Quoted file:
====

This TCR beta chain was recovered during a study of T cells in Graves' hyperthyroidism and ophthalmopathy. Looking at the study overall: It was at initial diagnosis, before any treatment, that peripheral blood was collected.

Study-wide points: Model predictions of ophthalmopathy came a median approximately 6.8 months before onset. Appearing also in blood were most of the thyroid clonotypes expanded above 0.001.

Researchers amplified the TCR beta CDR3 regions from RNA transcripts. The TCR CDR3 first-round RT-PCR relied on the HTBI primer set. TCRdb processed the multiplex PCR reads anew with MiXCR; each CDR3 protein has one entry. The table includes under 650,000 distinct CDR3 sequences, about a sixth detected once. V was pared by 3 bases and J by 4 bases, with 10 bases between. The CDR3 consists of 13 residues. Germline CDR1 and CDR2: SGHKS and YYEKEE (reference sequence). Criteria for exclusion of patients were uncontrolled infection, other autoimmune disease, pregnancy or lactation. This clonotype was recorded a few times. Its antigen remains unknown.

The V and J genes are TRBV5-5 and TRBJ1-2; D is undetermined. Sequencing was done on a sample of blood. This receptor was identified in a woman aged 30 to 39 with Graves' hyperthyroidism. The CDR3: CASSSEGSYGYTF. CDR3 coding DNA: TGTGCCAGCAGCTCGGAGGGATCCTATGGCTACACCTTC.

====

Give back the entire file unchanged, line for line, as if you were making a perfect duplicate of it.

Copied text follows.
This TCR beta chain was recovered during a study of T cells in Graves' hyperthyroidism and ophthalmopathy. Looking at the study overall: It was at initial diagnosis, before any treatment, that peripheral blood was collected.

Study-wide points: Model predictions of ophthalmopathy came a median approximately 6.8 months before onset. Appearing also in blood were most of the thyroid clonotypes expanded above 0.001.

Researchers amplified the TCR beta CDR3 regions from RNA transcripts. The TCR CDR3 first-round RT-PCR relied on the HTBI primer set. TCRdb processed the multiplex PCR reads anew with MiXCR; each CDR3 protein has one entry. The table includes under 650,000 distinct CDR3 sequences, about a sixth detected once. V was pared by 3 bases and J by 4 bases, with 10 bases between. The CDR3 consists of 13 residues. Germline CDR1 and CDR2: SGHKS and YYEKEE (reference sequence). Criteria for exclusion of patients were uncontrolled infection, other autoimmune disease, pregnancy or lactation. This clonotype was recorded a few times. Its antigen remains unknown.

The V and J genes are TRBV5-5 and TRBJ1-2; D is undetermined. Sequencing was done on a sample of blood. This receptor was identified in a woman aged 30 to 39 with Graves' hyperthyroidism. The CDR3: CASSSEGSYGYTF. CDR3 coding DNA: TGTGCCAGCAGCTCGGAGGGATCCTATGGCTACACCTTC.